Valley leaders are talking to 14 different California companies about moving to Phoenix in a decision that could lead to more Valley jobs in as soon as six months, according to the Greater Phoenix Economic Council.
California voters passed Proposition 30 a few months ago and that hiked up taxes so much that companies are on the hunt for a new place to plant their businesses, and Arizona might be the perfect place to grow.
Craig DeMarco with Upward Projects owns five restaurants in central Phoenix including Federal Pizza, Postino Winecafe, Churn and Windsor. He said he has had firsthand experience running a business in California and chose to come back to Arizona.
"We decided to go and expand in California, it didn't work out well for us so we came back to Phoenix," said DeMarco. "Our City Council and our mayor have been extremely supportive of our new development. They love seeing us open new stores and made it really easy to work through the city processes. It's a great place for hiring."
"Getting to the CEOs is very important because we want to convince the CEOs that we should be on their list of options," said Barry Broome, the president and CEO of the Greater Phoenix Economic Council.
Broome said they are not only reaching out to the CEO's but they are also presenting the Valley as a place for their families to grow.
"We show them home selections, help them meet with and evaluate schools," said Broome.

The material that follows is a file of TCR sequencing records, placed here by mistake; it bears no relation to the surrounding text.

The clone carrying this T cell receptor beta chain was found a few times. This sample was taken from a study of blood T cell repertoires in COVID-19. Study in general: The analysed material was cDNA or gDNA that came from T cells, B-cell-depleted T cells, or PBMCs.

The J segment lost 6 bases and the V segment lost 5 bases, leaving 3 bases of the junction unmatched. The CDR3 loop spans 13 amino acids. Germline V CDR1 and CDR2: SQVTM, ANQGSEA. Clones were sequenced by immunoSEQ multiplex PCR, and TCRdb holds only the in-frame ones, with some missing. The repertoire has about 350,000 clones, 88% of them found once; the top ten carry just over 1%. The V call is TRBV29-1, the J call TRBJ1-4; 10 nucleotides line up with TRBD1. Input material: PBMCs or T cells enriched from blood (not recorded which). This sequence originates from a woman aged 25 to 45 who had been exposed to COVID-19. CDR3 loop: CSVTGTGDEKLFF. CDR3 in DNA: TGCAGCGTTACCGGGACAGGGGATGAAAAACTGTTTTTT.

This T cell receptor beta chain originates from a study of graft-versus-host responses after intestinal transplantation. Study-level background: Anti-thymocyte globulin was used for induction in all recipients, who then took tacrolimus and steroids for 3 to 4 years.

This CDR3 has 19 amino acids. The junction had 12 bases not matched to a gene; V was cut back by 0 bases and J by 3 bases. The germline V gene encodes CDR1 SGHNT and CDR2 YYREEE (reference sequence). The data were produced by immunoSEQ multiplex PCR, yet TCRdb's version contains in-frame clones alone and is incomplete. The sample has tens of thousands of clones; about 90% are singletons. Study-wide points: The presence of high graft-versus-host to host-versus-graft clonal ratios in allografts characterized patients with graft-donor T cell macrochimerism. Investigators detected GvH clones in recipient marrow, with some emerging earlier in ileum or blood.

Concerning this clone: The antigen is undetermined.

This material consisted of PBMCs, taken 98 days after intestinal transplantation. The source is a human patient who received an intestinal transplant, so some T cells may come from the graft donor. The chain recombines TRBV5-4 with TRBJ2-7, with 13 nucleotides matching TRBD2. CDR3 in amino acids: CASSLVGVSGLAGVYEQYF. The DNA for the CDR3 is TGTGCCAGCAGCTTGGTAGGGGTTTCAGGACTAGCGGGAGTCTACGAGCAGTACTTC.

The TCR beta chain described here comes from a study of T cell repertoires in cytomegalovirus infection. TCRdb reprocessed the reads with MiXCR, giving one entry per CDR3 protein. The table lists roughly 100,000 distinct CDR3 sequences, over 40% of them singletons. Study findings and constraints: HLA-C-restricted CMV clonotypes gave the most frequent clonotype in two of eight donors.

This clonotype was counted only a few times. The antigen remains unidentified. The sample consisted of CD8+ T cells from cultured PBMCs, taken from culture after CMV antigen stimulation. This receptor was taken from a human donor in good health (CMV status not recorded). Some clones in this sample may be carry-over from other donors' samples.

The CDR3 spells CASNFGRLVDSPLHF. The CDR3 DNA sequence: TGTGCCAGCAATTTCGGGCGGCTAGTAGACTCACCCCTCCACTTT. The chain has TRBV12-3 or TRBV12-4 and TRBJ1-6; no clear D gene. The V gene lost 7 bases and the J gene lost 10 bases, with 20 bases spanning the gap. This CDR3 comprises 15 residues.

But Arizona has competition. In a recent radio advertisement released by Gov. Rick Perry of Texas, he was also appealing to those businesses looking to leave California.
"This is Texas Gov. Rick Perry, and I have a message for California businesses. Come check out Texas," he said in the advertisement.
Broome said cities like Austin and Dallas are usually at the top of the list.
"The fact of the matter is, Arizona is better than Texas, but when you talk to a CEO, he or she has already assumed Texas is a top option," said Broome.
He said since they started targeting California businesses a few months ago, they now have over a dozen CEOs interested in moving here.
"We started off with 57 companies and we are down to 14 companies, 14 companies that are leaving California in the next two years, 14 companies that now have greater Phoenix on a short list," said Broome.
For a business man like DeMarco, it's an easy choice.
"Since we've opened the city has gone to the extremes of even shrinking the number of lanes on Central Avenue and putting bike paths in for us," said DeMarco. "Almost across the board your expenses are way up and that's harder. In Phoenix, it's just less expensive to do business."
The Greater Phoenix Economic Council wants to create better branding for Arizona and then use between $10 and $15 million in state money to promote Arizona in California.
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